Actor and comedian Craig Robinson may be best known for his role on NBC’s The Office or movies like This Is the End and Hot Tub Time Machine, but when he’s not making audiences laugh onscreen, he’s touring with his band, the Nasty Delicious. Formed in 2007, the group melds electric funk, soul and stand-up for a live performance. We caught up with Robinson before he hits the stage at the Chevalier Theatre on April 6 for the Craig Robinson & the Nasty Delicious tour.
Where did the name Nasty Delicious come from? It just came to me one day. I had a couple other band names—I think one was the Chocolate Love Booger—but they didn’t stick. Then one day, Nasty Delicious was just it. Have you ever eaten something that’s so good that you make a face like it’s nasty? You’re eating something delicious, but your face is saying unh! [Laughs.] You don’t even understand it [because] it’s so good.
Do you prefer performing on stage or in front of the camera? Live on stage. It’s my work and it’s something I’ve created. On camera, it’s things that have been written for me. I revel in it and it’s a blast, but being on stage and connecting with people—and having a conversation essentially—there’s nothing like it.
Funniest person you’ve ever worked with? David Alan Grier. He’s fearless. He’s a majestic human being. … He’s vulnerable in a strong way, and he’s brilliant. You immediately feel like he’s your best friend. We did a movie called Peeples with Kerry Washington and a bunch of other talented actors, and he was the man. I’ve been loving David since In Living Color, and then to work with him was an honor.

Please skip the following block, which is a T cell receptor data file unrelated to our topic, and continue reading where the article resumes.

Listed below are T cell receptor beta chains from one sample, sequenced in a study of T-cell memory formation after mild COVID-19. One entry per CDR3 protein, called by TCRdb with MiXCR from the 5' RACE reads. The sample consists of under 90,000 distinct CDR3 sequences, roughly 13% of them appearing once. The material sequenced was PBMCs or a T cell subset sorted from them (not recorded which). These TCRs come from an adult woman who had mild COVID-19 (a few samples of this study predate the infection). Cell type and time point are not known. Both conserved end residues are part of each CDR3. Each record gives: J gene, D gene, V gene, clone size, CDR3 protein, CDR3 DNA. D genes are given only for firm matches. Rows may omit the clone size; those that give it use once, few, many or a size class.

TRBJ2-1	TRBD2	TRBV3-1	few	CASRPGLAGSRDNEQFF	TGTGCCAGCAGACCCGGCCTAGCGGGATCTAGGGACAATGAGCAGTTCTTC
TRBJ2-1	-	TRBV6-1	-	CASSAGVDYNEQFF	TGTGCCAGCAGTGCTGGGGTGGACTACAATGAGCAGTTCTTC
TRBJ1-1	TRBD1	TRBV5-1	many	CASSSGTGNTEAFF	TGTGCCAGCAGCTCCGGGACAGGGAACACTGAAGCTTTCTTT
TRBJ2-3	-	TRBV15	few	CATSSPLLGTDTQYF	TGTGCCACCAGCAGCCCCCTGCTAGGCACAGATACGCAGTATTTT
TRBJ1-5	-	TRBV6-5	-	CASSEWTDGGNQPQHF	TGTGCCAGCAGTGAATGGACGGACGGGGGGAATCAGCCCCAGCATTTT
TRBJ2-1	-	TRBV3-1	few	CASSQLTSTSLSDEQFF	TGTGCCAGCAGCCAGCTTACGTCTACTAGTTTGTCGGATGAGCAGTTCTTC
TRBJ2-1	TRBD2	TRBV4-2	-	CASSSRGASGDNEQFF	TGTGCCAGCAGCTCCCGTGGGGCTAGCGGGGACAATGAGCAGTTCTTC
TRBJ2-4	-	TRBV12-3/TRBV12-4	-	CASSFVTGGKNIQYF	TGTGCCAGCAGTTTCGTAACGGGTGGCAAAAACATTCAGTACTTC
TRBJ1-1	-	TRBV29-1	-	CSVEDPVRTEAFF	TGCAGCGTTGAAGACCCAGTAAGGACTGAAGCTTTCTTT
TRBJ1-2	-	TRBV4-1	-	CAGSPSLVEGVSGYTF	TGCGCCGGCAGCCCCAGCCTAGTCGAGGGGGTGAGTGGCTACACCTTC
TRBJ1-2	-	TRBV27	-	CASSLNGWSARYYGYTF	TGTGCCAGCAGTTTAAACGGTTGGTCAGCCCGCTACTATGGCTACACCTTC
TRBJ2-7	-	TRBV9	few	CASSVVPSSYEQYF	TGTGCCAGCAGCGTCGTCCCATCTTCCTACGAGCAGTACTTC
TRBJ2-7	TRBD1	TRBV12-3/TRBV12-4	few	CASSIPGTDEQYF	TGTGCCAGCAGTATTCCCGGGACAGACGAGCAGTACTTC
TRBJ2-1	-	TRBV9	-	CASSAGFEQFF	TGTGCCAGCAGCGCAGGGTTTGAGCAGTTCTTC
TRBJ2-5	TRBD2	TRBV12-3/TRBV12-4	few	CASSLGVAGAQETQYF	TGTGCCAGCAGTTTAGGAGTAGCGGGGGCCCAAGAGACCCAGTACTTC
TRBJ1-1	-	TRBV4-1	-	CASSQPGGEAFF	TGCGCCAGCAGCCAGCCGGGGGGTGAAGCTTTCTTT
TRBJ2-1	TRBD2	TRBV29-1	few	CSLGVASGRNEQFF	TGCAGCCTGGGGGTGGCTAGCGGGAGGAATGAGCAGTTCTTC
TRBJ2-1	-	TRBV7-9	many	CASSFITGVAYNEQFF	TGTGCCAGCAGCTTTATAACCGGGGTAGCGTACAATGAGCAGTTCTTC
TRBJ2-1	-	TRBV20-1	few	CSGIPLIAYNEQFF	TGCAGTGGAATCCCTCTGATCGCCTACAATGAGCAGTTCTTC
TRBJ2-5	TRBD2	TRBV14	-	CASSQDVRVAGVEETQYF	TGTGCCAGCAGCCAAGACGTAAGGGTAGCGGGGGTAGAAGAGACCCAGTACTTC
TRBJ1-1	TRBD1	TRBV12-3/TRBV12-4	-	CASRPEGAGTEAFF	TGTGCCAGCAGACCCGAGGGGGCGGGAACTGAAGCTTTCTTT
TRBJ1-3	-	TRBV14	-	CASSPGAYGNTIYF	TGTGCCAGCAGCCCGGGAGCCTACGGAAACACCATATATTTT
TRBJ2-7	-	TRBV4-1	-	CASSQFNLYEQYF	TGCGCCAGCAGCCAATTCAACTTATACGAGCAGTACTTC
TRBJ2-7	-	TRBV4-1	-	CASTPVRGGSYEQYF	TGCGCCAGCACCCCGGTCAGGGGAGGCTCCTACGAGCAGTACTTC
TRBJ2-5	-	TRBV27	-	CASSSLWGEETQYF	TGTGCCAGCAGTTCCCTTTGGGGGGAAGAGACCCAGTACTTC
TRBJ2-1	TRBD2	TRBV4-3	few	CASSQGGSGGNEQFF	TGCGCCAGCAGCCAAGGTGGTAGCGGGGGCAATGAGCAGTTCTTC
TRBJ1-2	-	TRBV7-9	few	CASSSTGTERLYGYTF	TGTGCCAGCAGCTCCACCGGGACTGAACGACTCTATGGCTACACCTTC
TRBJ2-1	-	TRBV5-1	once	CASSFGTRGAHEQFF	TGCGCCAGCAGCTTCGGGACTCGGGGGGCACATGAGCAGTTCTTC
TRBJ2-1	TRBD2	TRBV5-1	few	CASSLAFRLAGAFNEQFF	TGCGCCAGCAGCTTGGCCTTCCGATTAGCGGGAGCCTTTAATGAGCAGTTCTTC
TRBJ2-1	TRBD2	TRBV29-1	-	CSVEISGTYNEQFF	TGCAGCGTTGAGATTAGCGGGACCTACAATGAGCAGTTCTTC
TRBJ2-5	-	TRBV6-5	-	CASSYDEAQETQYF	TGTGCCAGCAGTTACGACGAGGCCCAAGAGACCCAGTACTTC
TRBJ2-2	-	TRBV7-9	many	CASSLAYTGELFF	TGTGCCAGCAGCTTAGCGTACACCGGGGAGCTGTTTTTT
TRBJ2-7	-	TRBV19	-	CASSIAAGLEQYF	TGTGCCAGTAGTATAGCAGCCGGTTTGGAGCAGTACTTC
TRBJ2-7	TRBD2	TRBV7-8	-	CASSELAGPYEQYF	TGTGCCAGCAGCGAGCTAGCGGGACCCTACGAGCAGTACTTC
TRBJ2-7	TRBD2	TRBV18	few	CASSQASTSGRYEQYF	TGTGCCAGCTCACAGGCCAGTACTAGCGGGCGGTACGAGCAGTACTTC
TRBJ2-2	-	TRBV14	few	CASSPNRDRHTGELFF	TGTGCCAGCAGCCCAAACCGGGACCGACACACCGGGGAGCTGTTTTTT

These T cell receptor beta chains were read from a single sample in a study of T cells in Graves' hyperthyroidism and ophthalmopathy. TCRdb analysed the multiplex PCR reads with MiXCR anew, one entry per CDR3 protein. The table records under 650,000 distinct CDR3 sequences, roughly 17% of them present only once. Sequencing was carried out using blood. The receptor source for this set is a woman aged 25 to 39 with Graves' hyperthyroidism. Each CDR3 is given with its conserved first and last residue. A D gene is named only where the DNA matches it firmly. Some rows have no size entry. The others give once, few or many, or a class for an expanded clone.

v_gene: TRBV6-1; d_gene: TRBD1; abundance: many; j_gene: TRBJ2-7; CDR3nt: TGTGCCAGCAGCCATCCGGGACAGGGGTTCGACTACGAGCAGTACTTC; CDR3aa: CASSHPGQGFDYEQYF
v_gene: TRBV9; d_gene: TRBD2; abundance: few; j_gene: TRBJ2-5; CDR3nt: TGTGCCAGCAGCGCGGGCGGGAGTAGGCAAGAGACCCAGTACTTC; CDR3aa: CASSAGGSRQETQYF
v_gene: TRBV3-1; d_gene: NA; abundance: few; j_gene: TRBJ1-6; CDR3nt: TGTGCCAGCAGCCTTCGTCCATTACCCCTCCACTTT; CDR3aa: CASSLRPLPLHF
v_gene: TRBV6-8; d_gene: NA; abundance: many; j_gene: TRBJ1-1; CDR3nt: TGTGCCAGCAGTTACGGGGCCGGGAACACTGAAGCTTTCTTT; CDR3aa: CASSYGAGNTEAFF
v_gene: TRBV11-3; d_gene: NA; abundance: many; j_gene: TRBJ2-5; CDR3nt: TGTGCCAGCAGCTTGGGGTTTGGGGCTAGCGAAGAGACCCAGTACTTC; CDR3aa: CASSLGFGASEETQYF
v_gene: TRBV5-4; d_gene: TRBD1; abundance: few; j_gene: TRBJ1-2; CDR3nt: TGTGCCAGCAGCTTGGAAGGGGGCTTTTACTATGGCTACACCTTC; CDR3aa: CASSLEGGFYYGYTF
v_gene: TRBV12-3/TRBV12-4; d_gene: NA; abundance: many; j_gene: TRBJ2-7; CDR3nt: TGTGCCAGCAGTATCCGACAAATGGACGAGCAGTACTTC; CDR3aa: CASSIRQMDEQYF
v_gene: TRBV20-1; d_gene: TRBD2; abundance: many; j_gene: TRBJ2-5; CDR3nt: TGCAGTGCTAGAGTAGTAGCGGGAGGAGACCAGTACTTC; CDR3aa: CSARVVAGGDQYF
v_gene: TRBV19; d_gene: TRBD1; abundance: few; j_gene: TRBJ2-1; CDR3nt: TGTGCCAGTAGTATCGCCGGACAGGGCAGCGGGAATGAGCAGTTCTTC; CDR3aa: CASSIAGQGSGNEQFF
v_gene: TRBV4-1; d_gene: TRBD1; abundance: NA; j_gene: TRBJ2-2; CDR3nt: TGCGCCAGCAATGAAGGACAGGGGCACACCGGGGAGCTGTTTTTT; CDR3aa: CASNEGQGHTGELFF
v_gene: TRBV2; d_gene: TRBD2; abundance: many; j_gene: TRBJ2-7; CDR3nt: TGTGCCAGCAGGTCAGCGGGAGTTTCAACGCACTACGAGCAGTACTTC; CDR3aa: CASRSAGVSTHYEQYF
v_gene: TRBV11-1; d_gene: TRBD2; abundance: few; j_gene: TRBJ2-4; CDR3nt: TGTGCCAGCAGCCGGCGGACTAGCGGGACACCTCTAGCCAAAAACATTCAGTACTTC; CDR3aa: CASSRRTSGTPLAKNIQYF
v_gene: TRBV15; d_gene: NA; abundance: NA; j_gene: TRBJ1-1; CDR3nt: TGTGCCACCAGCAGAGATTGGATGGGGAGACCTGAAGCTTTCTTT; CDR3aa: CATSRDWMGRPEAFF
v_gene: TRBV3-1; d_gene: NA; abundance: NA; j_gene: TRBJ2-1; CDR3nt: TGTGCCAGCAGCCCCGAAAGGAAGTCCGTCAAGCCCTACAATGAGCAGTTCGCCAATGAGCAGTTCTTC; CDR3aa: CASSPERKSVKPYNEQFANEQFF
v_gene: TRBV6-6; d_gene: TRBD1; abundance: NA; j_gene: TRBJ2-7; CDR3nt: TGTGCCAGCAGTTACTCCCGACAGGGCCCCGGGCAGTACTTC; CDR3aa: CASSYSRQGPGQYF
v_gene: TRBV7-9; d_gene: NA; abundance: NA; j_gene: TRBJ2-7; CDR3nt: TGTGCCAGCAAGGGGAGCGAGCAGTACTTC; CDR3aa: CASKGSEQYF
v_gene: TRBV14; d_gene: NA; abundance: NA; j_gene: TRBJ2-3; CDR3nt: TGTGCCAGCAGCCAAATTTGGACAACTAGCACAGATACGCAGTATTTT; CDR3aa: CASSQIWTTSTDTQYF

Greatest comedic influence? I have a long list, but I think Eddie Murphy. I knew I loved Eddie Murphy, but I didn’t realize until about 10 years ago maybe—I was watching Raw—and I didn’t realize how many mannerisms I’ve stolen, like his voice and things that I think are funny. They just come out.
What do you hope the audience takes away from your show? When we’re all in the show together, everybody’s rocking their heads together, everybody’s laughing together and that’s what it’s all about—a togetherness. It’s about serving each other and supporting your fellow man. We get to see a lot of bad stuff going on, a lot of hatred and evil acts, especially nowadays. We see this #MeToo movement, but we don’t see someone showing people how to be a gentleman or how to just talk to each other. I touch on things like that and I want people to forget about their problems and come together.
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